References to Stalinist ideological purges, and Trotsky’s fate, bear no resemblance to the Tea Party/conservative movement’s increased willingness to directly confront party leadership, which is currently constructed of ideological moderates.
RINOism, whatever the definition, is not the chief concern. Well … it is the chief concern in one manner: it is troubling to a GOP electorate — of which the largest portion self-identifies as “conservative” rather than “moderate” — to see party leadership perpetually gauging just how closely they can embrace the Constitution per his or her daily schedule. But ideology is not the underlying problem creating the party’s rift; instead, the rift arises from the issue of accountability and representative governance.
Adherence to the stated purpose of the House as being the home of federal representatives most closely bound and responsible to the district they serve — that’s the root desire of conservatives, and a party leadership that respects that principle as the first order would significantly repair its standing, no ideological shift required.
A lovely anecdote from the Constitutional Convention frames the concern: George Washington, aware of the sway his voice held within the chamber, kept generally silent during the sessions. However, he chose to speak up regarding the apportionment of House representatives to the states; he wished for fewer citizens per representative to keep the official more tightly in the hand of the people.
In contrast, a hallmark of statism — actually, an element of the definition of statism — is the subjugation of local governance and interests to the national concern, to the centralized power. The House, and for our interests, the GOP, simply does not fulfill this mandate.
In contacting several campaigns and local officials for background on the 2014 primary races, I’ve heard some tales of corruption, intimidation, and K Street/Alinsky sludge within the party, from leadership to the town and county level. Skin-crawling stuff. Dopey Scandal teleplay stuff.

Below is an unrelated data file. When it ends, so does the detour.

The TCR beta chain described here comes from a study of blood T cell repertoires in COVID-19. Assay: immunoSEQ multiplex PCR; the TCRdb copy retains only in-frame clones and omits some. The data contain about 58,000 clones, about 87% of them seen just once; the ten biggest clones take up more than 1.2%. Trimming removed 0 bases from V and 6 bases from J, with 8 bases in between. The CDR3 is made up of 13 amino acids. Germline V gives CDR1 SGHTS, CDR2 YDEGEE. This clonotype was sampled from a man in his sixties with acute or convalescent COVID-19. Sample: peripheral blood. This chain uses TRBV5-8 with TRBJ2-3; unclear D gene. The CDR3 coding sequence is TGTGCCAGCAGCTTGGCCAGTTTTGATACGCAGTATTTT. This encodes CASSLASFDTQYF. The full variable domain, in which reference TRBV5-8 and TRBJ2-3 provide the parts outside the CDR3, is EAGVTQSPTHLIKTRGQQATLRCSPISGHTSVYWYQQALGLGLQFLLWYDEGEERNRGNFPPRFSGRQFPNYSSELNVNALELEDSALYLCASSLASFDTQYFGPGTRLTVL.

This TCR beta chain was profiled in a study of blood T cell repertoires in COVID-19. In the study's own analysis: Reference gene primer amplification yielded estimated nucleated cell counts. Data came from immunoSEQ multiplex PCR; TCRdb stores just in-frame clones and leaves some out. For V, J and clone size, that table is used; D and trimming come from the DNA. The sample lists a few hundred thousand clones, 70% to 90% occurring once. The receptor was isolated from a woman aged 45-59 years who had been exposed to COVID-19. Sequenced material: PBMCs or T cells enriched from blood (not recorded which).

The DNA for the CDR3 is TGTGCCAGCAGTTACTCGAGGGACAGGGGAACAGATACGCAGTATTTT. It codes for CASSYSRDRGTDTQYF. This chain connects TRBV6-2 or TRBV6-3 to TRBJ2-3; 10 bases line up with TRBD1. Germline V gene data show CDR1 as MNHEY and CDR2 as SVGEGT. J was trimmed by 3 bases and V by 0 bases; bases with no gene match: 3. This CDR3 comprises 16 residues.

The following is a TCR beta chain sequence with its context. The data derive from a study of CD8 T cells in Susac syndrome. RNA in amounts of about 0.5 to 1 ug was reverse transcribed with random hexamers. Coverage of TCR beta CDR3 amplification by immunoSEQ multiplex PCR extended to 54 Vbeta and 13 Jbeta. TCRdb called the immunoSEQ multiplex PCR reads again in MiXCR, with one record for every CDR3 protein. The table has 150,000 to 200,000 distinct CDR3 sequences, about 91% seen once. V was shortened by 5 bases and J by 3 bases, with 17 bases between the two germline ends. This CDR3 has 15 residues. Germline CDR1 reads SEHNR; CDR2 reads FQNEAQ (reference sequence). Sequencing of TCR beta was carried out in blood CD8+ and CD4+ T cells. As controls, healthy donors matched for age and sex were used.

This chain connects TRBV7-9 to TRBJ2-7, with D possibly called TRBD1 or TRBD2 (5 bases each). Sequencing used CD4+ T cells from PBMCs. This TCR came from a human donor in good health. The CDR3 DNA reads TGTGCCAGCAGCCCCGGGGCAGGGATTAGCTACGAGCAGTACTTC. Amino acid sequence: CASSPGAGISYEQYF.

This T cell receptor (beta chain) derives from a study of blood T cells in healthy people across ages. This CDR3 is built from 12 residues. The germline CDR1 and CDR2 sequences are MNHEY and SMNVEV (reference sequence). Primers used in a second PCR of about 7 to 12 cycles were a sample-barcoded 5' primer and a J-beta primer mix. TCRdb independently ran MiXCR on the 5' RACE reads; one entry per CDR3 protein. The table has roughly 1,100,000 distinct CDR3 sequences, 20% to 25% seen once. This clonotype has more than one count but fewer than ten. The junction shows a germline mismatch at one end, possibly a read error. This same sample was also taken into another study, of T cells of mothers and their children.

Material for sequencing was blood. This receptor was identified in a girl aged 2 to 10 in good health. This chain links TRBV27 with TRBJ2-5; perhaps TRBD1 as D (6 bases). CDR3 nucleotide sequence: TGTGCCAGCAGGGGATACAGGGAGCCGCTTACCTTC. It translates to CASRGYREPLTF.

And I have yet to hear of the culprits being connected to good-standing Tea Party/conservative officials and campaign teams. Instead, the target always seems to be them; the conspirator, always from the “establishment.”
The party leadership in the House does not currently include anyone who consistently serves as a conservative, who consistently advocates and votes for the life, liberty, and property rights of the individual. Importantly, this is not a problem in itself. On a district-by-district basis — I live in New England, which currently has only one(!) GOP official in either the House or Senate, Kelly Ayotte of New Hampshire — Tea Partiers/conservatives can and should be supportive of whomever the district is willing to elect from the party. If the district is moderate to liberal and elects a moderate Republican, that official should be allowed to fulfill his or her moderate campaign promises.
The problem with a GOP leadership consisting entirely of moderates arises in its tendency to muscle out conservative representatives from conservative districts — and I believe this stems from moderate ideology being more slanted towards statism in general, though that’s a separate topic. But leadership simply is not allowing conservatives to be accountable to their electorates. And worse, the establishment is violating its pledge to remain neutral during primary season.
Leadership does not allow Tea Party/conservative representatives to serve their districts in the manner each district prefers, and with accountability to his or her campaign platforms and promises which secured electoral victory.
That’s the root. Tactics.
Ideology is a chief concern, but the behind-the-scenes power grabs, the subjugation of local concerns in servitude of a non-Constitutional interpretation of the House’s purpose, is the cause of the rift, and it’s worse than you know. I intend to expose what I can of it here.